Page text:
Besides efficiency, there are also safety considerations. A conductive object placed in the magnetic field generated by the transmit coil generates eddy currents in that cause heating due to the object’s resistance. This heating is undesirable for safety reasons, especially in higher-power applications.

Optimum Power Search Operation

Optimum Power Search adjusts transmit power by varying the pulse width of the full-bridge driver (Fig. 3). AutoResonant drive continues to operate as its pulse width is varied to control the amount of transmit coil current. The drive duty cycle is proportional to pulse width. Tank circuit current increases as duty cycle varies from 0% to 50%. Controlling transmit-coil current amplitude is equivalent to controlling the voltage amplitude across the coil at a particular frequency. By adjusting the pulse width of the full bridge driver, the LTC4125 can control both coil current and voltage.

The Optimum Power Search performs a ramp of transmit power at regular intervals, which:

  • Detect the presence or absence of a valid receiver
  • Detect the presence or absence of a fault condition
  • Optimize the transmit power delivery

The linear ramp of transmit power is accomplished through pulse width modulation (PWM) of the full bridge driver one step at a time. This involves the FB (Resonance Feedback Voltage) pin that connects to the center tap point of a resistor divider between the rectified peak voltage generated in the series LC tank and GND (Fig. 3). Shorting the FB pin to GND disables the internal auto load detection feature.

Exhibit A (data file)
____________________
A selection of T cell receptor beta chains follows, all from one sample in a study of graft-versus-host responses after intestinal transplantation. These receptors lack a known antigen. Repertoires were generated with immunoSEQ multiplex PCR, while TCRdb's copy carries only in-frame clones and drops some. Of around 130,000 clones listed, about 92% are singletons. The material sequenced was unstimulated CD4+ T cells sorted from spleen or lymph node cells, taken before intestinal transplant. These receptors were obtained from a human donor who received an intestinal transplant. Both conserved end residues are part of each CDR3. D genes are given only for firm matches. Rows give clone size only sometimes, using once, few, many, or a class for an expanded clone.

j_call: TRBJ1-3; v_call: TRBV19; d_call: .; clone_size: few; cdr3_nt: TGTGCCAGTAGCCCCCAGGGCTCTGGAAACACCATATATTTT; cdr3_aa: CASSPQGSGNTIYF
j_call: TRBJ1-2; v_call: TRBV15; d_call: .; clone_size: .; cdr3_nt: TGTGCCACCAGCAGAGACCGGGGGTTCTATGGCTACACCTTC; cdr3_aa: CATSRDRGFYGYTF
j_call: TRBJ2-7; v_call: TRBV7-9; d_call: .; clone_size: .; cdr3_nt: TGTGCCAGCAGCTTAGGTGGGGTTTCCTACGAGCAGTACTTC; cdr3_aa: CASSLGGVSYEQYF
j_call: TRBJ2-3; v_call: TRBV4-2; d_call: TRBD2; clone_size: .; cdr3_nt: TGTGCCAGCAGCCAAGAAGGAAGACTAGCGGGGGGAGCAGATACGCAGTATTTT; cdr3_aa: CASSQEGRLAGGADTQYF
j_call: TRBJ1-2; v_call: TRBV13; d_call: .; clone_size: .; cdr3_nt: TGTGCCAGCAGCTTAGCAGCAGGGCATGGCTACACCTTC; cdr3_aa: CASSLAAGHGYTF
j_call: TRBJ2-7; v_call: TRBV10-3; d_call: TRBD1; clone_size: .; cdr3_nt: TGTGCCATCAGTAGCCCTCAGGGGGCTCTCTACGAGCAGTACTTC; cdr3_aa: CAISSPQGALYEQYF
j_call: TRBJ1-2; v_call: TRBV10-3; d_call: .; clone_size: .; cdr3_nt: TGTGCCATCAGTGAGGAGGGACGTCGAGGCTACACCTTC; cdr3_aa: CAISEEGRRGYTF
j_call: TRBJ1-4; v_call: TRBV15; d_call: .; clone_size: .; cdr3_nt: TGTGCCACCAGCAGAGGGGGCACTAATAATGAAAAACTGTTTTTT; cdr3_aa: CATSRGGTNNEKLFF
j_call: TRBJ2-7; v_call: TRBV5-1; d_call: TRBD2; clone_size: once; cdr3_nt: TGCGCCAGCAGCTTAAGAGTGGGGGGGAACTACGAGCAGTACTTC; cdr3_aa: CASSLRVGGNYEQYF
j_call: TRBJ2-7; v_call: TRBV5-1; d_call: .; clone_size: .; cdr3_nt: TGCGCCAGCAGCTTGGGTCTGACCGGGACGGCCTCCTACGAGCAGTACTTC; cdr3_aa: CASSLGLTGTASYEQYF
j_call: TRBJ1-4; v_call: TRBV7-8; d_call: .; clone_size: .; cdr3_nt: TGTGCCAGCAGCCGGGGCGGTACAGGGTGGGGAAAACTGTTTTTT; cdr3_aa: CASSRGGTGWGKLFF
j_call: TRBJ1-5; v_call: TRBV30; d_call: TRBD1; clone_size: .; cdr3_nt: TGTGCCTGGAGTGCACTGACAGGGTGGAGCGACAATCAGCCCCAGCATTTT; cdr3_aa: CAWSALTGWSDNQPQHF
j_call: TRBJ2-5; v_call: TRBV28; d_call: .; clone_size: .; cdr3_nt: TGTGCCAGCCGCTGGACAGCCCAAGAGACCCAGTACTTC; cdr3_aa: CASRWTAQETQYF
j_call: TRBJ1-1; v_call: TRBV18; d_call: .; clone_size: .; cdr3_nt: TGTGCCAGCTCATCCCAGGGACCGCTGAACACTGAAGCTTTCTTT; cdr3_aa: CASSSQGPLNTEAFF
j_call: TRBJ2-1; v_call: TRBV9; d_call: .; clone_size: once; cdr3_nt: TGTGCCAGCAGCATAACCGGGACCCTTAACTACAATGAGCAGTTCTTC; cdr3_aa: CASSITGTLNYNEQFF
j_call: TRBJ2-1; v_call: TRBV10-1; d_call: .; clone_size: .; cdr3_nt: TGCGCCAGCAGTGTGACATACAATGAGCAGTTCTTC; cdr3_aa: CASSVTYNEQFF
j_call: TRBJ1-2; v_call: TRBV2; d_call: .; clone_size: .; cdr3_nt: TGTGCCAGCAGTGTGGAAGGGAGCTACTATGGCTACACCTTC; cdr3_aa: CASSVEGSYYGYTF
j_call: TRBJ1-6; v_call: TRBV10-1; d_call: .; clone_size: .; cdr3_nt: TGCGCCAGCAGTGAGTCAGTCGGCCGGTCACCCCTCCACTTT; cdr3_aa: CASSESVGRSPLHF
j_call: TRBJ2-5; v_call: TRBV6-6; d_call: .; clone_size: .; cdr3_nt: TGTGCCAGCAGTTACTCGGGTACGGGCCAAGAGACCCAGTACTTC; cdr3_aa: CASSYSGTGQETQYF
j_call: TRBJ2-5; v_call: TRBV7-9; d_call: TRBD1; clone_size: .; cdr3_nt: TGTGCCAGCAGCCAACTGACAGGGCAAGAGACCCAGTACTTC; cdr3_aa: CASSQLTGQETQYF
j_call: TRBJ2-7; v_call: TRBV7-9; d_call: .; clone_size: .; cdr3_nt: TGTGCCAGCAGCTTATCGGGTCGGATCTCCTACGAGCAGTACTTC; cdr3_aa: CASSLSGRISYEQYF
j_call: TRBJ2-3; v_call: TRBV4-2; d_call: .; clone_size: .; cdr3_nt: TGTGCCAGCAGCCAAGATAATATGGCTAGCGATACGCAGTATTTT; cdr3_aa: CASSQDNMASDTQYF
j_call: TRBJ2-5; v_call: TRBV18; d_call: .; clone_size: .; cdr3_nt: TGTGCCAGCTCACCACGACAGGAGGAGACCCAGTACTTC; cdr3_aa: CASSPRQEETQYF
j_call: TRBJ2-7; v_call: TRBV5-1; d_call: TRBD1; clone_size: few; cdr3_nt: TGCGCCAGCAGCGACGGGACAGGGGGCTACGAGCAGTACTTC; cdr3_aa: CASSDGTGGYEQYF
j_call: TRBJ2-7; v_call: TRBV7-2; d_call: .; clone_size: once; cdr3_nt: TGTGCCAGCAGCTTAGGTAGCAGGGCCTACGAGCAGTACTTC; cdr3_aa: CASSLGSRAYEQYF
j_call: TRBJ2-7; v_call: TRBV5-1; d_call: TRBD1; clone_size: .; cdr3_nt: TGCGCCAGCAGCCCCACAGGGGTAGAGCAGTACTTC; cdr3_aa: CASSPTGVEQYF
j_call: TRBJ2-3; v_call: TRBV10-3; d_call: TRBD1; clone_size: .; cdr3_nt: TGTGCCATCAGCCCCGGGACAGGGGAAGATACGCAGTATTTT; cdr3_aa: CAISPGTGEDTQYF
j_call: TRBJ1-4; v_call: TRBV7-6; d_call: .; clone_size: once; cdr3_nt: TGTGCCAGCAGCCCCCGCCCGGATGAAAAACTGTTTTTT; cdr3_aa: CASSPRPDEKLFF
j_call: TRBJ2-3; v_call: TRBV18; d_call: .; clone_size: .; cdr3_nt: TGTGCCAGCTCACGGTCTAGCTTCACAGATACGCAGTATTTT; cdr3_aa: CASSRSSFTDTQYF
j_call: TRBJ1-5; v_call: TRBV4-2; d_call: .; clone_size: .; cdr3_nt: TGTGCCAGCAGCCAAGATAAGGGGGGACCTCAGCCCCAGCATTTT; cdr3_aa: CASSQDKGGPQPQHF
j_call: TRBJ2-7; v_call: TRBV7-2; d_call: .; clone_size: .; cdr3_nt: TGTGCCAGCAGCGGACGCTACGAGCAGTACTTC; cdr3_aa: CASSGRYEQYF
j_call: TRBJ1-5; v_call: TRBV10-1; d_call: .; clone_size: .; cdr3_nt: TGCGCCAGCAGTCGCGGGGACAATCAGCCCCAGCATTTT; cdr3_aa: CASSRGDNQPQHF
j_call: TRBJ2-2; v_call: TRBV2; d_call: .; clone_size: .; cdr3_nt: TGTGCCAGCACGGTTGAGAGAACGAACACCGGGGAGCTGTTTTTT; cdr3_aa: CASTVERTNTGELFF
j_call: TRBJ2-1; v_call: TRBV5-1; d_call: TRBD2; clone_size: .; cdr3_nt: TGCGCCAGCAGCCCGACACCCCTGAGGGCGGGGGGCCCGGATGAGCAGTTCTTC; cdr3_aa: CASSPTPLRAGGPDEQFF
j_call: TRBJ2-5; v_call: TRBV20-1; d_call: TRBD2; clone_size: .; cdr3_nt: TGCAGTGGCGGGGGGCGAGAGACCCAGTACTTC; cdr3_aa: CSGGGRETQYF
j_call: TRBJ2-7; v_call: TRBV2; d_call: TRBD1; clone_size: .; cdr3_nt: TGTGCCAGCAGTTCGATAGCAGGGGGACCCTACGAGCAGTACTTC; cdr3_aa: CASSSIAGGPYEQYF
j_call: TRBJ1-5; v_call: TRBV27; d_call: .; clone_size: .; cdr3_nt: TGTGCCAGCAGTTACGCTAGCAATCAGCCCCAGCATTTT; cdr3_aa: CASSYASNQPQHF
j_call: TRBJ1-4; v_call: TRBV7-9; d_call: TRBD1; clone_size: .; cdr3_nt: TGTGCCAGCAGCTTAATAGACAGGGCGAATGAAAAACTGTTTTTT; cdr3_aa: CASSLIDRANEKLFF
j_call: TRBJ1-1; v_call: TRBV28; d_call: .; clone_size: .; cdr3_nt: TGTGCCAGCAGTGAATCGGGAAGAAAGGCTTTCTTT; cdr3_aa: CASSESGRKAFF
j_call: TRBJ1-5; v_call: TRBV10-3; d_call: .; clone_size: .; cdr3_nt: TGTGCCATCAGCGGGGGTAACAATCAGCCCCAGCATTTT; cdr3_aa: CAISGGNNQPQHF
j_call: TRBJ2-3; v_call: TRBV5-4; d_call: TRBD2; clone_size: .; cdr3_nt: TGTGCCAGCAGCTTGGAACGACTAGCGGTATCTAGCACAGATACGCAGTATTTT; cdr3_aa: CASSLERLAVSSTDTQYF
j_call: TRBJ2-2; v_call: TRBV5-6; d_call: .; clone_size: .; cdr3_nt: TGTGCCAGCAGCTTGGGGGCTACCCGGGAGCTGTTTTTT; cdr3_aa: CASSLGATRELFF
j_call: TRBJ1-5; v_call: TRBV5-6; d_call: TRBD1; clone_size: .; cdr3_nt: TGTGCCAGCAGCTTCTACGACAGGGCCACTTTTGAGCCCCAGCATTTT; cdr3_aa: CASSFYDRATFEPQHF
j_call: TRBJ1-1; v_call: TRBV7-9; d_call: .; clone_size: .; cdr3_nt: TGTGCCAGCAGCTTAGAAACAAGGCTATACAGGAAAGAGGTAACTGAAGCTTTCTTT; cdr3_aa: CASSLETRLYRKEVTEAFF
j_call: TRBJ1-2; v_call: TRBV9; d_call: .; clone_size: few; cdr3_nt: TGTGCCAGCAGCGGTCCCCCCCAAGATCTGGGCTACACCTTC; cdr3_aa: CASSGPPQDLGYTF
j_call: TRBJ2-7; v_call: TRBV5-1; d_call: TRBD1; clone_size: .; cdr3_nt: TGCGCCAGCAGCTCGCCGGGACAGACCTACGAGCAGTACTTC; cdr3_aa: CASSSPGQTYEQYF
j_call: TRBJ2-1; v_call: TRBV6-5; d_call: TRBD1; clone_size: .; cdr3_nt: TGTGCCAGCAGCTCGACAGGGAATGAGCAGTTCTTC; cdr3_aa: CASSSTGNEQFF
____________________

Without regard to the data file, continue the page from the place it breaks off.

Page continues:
Using the FB pin, the LTC4125 monitors the magnitude of the transmit LC tank voltage at each step. To optimize transmit power delivery, the LTC4125 looks for a large change in peak tank voltage (up or down) from one step to the next. This indicates that the transmit power required to satisfy the receiver load has been met or exceeded.

Once the LTC4125 detects a sufficiently large change in tank voltage the search stops, having found a valid exit condition. The transmit power is held at this level until the next search interval. If the input current exceeds the input current threshold during the power search, then the search stops and the pulse width is held until the next search interval. This is also a valid exit condition. When any valid exit condition is found, the open-drain STAT pin is pulled low to indicate that power is being delivered to the RX coil.

If any of the following conditions are exceeded during power search, the search stops and the pulse width is reduced to zero:

  • Temperature threshold as determined by the NTC (negative temperature coefficient) thermistor input
  • Maximum tank voltage threshold
  • Internal die over temperature threshold
  • Frequency threshold (for a foreign object)
  • Input current limit (ILIM)

With the pulse width reduced to zero, no power is delivered until the next search interval. When these fault conditions occur, the STAT pin becomes high impedance to indicate that no power is being delivered to the RX coil.